One of the first things that I try to teach new BAs is Requirements Elicitation. This is a valuable skill that you can use at all levels of business analysis and there are many techniques to help you elicit the right requirements.
- Do not just gather requirements; find out what the project/client/sponsor really needs instead of just wanting. There can be a big difference between gathering and elicitation. They may want a product to look pretty but they need it to function a certain way to maximize value. That is why the BA is here;
- Discover what they NEED and what they can live without if they had to cut something. Turn this technique into an activity. If they say “nothing”, then play this game: If you could only afford to keep three requirements, what would they be or if you had to drop three requirements what would they be? This should get the sponsor thinking about what they really need;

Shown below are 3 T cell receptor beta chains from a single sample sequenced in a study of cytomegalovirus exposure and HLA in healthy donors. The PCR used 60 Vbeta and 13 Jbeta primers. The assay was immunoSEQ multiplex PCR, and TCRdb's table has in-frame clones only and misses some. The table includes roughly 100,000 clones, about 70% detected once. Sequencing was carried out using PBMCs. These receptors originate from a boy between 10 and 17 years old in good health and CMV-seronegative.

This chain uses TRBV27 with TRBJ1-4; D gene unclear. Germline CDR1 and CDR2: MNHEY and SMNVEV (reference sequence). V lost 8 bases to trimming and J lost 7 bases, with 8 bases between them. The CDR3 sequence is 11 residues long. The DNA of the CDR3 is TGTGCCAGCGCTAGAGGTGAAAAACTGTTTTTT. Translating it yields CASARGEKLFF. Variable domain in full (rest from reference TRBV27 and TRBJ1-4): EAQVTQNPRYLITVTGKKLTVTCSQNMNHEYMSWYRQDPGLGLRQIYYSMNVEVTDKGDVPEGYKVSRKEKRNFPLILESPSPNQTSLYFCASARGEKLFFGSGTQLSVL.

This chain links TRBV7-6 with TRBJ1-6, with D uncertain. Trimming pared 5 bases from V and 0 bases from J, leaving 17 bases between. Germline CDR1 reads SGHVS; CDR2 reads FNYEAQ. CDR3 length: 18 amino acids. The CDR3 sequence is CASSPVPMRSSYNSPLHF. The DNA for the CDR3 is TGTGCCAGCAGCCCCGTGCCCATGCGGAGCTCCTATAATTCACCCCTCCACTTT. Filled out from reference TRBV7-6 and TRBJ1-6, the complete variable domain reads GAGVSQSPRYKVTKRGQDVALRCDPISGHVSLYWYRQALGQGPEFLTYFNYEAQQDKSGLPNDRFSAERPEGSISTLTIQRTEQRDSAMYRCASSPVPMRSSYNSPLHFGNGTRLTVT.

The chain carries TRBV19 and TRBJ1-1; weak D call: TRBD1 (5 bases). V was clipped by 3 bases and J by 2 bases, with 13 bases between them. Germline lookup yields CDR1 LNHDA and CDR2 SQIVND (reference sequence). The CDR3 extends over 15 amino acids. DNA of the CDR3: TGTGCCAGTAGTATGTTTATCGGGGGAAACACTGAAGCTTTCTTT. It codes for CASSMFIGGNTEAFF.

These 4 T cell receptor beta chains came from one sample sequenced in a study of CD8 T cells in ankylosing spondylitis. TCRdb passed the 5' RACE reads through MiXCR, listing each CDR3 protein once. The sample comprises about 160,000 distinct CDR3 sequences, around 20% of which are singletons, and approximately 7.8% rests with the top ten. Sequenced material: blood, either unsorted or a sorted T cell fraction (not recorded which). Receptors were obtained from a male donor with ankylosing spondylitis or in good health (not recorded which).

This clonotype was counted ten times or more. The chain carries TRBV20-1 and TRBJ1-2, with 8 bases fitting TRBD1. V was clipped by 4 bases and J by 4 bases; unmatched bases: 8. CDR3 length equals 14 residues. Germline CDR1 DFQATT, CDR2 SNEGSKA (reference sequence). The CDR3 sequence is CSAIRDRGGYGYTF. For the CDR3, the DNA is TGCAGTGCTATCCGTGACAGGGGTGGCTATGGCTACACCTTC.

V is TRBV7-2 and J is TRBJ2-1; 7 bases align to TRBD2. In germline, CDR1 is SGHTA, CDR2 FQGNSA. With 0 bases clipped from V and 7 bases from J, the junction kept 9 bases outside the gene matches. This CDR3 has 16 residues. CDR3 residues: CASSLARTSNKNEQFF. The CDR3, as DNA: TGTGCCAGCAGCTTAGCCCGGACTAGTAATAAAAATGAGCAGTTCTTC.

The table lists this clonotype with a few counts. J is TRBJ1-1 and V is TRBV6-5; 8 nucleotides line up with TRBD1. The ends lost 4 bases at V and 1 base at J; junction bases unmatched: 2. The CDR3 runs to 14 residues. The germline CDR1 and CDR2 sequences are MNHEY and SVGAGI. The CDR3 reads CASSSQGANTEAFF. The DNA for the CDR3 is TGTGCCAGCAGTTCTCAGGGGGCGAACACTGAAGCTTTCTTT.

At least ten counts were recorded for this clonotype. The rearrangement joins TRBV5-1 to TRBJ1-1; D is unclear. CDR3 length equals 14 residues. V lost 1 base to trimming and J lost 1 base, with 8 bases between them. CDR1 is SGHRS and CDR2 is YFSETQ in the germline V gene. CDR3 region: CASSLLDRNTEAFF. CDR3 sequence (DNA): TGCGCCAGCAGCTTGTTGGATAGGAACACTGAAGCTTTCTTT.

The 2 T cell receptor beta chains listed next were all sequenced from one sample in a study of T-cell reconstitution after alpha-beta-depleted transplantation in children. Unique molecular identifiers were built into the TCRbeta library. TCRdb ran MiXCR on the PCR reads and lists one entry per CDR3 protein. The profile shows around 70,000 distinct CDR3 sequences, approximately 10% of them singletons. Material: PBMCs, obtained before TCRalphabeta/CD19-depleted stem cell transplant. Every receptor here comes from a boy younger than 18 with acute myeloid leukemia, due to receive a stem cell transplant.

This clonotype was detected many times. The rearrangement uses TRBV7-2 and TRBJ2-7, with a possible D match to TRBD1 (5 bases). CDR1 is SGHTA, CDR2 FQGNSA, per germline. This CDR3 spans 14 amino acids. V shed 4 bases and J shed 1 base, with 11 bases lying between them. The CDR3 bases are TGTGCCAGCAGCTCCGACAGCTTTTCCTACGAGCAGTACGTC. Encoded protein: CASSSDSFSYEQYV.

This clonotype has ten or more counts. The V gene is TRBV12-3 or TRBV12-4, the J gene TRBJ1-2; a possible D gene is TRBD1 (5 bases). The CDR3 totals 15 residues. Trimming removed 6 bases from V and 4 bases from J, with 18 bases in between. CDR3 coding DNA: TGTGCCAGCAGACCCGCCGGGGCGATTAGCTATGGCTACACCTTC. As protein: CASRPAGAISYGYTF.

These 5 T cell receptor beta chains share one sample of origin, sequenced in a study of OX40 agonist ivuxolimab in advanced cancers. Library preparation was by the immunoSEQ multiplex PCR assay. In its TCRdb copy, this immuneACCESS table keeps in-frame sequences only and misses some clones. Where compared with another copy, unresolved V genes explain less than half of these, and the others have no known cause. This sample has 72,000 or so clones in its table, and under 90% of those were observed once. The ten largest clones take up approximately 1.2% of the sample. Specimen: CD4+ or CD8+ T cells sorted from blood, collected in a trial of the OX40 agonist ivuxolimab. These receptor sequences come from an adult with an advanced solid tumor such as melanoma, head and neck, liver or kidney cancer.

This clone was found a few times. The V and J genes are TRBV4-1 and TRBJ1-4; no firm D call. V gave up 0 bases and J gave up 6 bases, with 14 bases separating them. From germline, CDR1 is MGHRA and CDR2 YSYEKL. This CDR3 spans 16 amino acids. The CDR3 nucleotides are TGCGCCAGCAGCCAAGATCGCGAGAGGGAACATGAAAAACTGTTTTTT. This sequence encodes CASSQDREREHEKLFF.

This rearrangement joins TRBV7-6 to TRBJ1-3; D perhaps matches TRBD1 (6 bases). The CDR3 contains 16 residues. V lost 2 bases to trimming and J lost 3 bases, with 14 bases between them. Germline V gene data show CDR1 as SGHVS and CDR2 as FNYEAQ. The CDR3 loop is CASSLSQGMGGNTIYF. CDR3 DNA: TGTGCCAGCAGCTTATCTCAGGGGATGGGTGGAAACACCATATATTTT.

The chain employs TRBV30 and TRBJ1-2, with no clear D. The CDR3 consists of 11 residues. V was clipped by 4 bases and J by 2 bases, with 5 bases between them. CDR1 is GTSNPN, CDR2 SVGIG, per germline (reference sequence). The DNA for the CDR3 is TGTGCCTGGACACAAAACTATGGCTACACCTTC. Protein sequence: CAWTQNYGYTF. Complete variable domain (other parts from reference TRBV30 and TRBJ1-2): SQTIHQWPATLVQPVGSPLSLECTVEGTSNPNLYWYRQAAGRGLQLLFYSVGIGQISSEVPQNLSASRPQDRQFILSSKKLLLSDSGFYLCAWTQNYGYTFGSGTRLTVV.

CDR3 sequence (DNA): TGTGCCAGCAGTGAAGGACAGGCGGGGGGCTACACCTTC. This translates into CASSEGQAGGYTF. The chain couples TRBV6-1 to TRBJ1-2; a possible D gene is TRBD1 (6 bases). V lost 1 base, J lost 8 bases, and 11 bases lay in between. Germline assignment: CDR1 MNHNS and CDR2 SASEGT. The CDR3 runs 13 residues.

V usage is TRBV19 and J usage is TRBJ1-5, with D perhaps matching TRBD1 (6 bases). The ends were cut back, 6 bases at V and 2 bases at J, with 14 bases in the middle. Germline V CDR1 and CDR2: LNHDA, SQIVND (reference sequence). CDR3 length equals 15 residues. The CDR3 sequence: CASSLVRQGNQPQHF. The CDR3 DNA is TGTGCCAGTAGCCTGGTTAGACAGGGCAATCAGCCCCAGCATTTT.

- Document all requirements even if they seem stupid and will never be used. Something good might come out of it when you least expect it. Tip – Don’t tell the client their idea is stupid;
- Set a priority for each requirement. Some are simply more valuable to have than others. It is a good practice to know what the priorities are. Remember, priorities change over time so revisit your requirements often and update them as required; and
- Create a requirements backlog, meaning all requirements go into a repository that will be used to create other documents. For each requirement assign a usable value (how much work is involved), a priority, and relate it to other requirements if possible (some requirements have pre and post-requirements to make it work).
Successful elicitation is one of the most important activities you can do as a Business Analysis in both the Traditional and Agile world. Remember to review and look for feedback when eliciting requirements. People understand and explain things differently so be as clear as you can when you elicit, document, distribute, and manage requirements.